Team rocketry taking off
The National Aeronautics and Space Administration, NASA, and the Aerospace Industries Association, or AIA, are sponsoring Team American Rocketry Challenge, a national competition in May in Gainesville, Va.
The competition provides students interested in aerodynamic engineering, applied physics and other rocketry-related sciences an opportunity to design, develop and launch a rocket system.
The team whose flight comes closest to exactly 1,500 feet in a safe and stable flight with all rocket stages operating – and returns two eggs, representing a human crew, undamaged – in a single attempt wins the competition. First prize is about $60,000 in prize money and scholarships, not to mention a foothold in the scientific community.
“We need to win (the state competition in February) first,” says Cureau.
Ferguson, Cureau and McGee say they have studied the fundamentals of advanced rocketry and have already designed a rocket that will overwhelm the competition.
“We’ve spent tons of time on getting the design perfect,” says Cureau. “Now we’re going through simulations and ordering parts.”
Getting the parts is not easy, however. In fact, it has proven to be a huge struggle.
“Tracking down custom-built parts is hard, but it’s all coming together well,” says Ferguson, adding that the trio has been keeping excellent financial records.
How many juniors in high school can say that they’ve studied aerodynamics and rocketry? Not many. With physics teacher Mindy Larson on their side, members of this team say they are ready to win.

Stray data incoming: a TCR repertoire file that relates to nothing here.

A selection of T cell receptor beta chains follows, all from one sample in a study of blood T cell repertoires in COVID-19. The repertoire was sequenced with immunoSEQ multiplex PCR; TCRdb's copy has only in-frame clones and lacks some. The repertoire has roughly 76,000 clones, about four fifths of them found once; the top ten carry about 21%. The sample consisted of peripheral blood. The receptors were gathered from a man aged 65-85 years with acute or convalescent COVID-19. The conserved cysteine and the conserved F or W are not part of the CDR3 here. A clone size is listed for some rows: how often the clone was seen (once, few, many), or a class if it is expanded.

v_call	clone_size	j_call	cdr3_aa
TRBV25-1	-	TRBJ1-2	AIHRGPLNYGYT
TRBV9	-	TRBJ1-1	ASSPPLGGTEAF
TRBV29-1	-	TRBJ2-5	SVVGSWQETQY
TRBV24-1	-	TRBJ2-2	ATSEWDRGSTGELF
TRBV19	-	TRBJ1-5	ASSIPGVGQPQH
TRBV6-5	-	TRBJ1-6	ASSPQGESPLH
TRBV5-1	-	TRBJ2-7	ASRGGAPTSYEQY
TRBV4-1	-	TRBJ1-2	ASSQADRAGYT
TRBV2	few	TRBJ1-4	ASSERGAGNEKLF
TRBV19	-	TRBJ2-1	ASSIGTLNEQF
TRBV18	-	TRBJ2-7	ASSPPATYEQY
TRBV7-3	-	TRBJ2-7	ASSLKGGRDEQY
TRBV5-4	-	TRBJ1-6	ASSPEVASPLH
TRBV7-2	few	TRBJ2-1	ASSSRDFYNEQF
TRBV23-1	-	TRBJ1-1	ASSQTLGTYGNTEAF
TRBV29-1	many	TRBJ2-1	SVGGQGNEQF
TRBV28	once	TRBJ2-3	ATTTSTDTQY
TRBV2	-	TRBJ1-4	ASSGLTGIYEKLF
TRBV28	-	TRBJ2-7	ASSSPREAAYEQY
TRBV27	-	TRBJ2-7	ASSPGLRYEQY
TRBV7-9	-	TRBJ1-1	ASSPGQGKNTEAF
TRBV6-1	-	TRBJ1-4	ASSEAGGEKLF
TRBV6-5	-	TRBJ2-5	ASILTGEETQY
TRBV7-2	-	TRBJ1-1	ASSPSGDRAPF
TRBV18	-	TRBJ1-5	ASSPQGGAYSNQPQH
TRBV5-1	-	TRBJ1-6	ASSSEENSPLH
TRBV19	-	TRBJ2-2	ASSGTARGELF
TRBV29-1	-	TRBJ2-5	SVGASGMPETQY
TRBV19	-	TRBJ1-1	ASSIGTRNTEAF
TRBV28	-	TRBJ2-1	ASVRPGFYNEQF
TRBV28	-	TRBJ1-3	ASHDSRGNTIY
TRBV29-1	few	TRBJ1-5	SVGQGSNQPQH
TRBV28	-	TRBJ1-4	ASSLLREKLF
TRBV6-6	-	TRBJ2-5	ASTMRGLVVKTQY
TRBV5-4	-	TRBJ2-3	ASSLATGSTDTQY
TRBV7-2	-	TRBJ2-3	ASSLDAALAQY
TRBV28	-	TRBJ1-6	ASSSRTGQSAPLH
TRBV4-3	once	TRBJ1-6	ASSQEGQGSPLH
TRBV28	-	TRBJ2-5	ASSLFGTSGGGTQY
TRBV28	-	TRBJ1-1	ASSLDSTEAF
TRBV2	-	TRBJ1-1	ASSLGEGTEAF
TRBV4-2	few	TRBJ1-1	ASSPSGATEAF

Ferguson, who lives in Edwards, says is the structural architect on the team, having created the innovative “adjustable ski pole” in middle school. He says he has been interested in propellant fuels and pyrotechnics for around five years. He’s also an athlete, playing varsity basketball, football and track.
Cureau, another athlete from Edwards, won the Western Regional Science Fair in engineering as an eighth-grader, as well as designed the school’s Web site. In the seventh grade, he says he studied astronomy, researching rocketry extensively.
McGee, a Merit Scholar for the last three years, says he began experimenting with rockets in middle school, building multiple-stage rockets and designing custom models in the eighth grade. In 1998, the Eagle resident won the regional science fair, taking the county science fair two years later. He’s also an athlete and in student government.
Vail Christian High School has contributed money for these guys to proceed, but they can always use additional funds. Contributors will be kept up to date on all aspects of the projects, and well as receive a monthly pamphlet on the group’s accomplishments and plans, along with modifications to their methodology.
For more information, call Mindy Larson at 926-5682.
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